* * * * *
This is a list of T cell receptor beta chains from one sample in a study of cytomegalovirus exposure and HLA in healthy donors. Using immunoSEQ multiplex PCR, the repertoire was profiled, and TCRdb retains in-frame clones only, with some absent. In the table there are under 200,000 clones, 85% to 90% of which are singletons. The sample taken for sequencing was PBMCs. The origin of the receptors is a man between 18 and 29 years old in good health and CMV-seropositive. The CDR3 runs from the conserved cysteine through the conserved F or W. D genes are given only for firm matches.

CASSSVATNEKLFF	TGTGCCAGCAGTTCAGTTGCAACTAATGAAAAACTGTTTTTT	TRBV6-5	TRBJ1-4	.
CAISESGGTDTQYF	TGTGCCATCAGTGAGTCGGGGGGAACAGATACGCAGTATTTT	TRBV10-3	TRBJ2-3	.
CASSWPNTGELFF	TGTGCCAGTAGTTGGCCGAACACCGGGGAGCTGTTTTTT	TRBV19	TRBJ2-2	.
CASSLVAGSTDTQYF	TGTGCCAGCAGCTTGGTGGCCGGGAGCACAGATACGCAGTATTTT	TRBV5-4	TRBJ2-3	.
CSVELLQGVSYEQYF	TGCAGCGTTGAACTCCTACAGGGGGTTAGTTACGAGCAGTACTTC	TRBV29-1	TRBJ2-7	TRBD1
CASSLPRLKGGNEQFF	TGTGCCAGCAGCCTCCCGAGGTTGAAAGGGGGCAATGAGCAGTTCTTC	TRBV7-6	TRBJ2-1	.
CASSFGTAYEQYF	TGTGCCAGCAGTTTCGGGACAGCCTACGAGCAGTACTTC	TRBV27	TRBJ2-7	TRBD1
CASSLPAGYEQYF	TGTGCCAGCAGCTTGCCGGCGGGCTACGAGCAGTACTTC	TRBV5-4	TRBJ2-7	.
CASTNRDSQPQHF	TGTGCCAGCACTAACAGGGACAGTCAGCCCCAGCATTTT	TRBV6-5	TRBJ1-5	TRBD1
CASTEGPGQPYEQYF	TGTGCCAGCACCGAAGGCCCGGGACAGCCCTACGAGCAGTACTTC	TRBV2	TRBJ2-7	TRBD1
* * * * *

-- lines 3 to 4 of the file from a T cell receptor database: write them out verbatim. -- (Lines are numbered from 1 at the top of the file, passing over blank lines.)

CAISESGGTDTQYF	TGTGCCATCAGTGAGTCGGGGGGAACAGATACGCAGTATTTT	TRBV10-3	TRBJ2-3	.
CASSWPNTGELFF	TGTGCCAGTAGTTGGCCGAACACCGGGGAGCTGTTTTTT	TRBV19	TRBJ2-2	.